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Defending Against Non-Practicing Entities in Patent Litigation (Part 3)

As one commentator noted, “Patent Trolls Eat Startups First.”  The author points to a recent study of small businesses and start-ups by Professor Colleen Chien of Santa Clara.  The study found that almost one-third of the 223 survey respondents had received a patent demand letter.  Some of these start-ups and small businesses had revenues of under $100,000.  Considering the expense of patent litigation, non-practicing entities (or patent trolls) are often able put great pressure on small businesses.  The study appears to confirm the problem that patent infringement lawsuits by non-practicing entities are increasing, with more non-practicing entities targeting smaller companies.

While the sample size is small, Professor Chien’s study shows that a single demand letter may cause troubling effects to small businesses.  Of the respondents, 22% did nothing, 18% settled, 35% fought back in some way, 9% changed the conduct of their business, and the rest were unresolved.  The study further noted that a majority of the businesses said that responding to the demand required significant time (73%), distracted from the core businesses (89%), and had a financial impact on the businesses. (63%).  Companies had to delay hiring, change business strategies or products, and suffer delays in meeting deadlines and milestones.

As a result, non-practicing entities often can greatly harm and impact the survival and operation of a small company, and even represent a “death knell” to prefunded companies.  In fact, prefunded companies may be extremely out of luck, as they will have great difficulty in raising financing to defend the case, and no one wants to fund an untested company with potential lawsuits.  This is a big problem, as simple demand letters from non-practicing entities may force small businesses out before they even start.  It’s not just non-practicing entities though, competitors, knowing the damages that demand letters cause, may similar harass with demand letters to try and destroy the business.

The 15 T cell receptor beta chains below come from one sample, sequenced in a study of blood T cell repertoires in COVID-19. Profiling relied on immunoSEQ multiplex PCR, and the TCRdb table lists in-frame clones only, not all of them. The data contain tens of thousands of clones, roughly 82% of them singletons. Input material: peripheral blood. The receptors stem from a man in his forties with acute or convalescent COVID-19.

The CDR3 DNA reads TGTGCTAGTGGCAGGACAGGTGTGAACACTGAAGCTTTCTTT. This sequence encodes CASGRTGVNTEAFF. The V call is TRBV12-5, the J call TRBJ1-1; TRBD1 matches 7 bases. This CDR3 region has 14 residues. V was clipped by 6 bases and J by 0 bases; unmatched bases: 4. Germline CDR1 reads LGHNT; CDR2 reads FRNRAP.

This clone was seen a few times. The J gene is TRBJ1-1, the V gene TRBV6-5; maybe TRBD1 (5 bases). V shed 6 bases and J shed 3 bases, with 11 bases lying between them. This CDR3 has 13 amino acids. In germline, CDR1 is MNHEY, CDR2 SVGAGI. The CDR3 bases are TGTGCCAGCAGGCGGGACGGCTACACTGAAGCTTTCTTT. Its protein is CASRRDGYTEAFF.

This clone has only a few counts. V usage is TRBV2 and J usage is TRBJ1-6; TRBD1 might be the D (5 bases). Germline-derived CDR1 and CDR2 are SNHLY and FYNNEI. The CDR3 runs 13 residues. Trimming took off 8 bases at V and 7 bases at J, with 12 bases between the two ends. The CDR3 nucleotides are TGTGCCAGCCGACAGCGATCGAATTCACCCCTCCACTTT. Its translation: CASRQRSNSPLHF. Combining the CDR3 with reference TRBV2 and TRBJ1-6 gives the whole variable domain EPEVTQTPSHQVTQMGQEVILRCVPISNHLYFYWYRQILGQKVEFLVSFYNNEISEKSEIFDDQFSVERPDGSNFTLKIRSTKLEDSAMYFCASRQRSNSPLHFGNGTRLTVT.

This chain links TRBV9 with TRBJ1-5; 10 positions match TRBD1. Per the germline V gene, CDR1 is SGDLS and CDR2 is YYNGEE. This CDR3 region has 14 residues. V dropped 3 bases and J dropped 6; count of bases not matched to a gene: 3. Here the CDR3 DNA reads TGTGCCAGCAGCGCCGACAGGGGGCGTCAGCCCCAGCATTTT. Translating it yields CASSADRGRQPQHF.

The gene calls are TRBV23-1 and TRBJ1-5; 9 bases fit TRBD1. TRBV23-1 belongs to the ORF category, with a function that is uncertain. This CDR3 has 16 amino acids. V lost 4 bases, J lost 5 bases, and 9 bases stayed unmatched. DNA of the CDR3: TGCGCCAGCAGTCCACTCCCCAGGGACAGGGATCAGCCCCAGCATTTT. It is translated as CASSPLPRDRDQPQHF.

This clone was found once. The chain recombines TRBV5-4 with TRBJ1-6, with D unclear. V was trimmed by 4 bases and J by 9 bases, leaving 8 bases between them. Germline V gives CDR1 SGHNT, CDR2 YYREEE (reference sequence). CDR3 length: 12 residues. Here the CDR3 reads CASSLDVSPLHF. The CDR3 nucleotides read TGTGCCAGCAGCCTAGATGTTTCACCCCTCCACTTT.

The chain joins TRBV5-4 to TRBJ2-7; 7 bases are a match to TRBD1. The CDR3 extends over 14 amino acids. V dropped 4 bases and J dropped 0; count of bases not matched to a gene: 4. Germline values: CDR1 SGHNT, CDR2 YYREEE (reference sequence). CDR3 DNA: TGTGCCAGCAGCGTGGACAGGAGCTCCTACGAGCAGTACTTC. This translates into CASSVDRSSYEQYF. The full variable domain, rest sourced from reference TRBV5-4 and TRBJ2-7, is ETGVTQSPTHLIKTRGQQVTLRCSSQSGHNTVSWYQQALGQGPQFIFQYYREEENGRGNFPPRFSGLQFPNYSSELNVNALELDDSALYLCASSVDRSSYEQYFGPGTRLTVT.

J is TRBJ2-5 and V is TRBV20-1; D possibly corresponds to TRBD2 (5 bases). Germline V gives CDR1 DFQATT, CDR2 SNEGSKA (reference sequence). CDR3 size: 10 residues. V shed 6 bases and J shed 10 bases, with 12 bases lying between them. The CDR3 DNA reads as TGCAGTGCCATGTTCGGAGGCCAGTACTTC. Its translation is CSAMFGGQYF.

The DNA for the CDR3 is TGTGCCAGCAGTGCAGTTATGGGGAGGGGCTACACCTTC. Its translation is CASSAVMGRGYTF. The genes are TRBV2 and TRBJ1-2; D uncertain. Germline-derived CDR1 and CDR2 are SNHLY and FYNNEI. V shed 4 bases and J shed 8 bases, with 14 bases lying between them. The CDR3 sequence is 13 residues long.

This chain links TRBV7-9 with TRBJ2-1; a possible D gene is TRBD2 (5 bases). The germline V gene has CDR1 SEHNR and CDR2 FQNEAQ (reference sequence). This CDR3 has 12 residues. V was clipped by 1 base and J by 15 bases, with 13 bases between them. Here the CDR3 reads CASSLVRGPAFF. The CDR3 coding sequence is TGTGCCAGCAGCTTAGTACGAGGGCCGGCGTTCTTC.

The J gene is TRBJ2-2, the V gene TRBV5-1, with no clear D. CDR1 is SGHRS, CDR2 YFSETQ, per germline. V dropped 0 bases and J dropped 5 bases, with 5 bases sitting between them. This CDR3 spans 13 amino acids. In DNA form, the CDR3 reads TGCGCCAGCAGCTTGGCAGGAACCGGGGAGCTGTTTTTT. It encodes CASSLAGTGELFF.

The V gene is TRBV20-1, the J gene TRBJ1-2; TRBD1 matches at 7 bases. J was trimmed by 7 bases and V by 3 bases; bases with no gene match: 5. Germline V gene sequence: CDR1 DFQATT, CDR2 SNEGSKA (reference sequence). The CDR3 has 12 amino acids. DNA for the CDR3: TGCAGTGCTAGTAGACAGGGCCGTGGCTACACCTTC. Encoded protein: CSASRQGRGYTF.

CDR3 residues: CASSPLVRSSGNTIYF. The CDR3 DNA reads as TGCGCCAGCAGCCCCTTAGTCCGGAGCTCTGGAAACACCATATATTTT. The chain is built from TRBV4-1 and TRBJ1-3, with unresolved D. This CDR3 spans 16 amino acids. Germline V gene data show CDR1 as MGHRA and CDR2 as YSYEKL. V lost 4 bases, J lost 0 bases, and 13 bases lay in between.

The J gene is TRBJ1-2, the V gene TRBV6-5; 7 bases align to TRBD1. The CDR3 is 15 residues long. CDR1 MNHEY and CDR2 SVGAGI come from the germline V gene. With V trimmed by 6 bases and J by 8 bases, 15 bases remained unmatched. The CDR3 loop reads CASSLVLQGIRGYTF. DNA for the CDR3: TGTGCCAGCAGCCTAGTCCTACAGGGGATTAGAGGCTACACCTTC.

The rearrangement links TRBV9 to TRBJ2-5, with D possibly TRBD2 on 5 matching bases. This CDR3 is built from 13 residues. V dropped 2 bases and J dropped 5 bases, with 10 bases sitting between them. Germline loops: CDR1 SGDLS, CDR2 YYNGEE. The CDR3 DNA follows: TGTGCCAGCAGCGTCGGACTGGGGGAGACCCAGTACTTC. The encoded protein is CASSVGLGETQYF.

To combat this, creative settlement terms have been used, such as giving up equity in the company or more graduated licensing fees following funding.  The study further recommended speaking to counsel to address the issues, or even working together with other defendants who may have been sued.  After all, non-practicing entities sometimes sue tens and hundreds of defendants.  Finally, patent infringement insurance may be available.  While big patent lawsuits seem to get more of the press, smaller companies should take note that non-practicing entities now have their eyes on what they consider to be more vulnerable targets.

This article is the third part of a continuing series.  The previous part can be found here.

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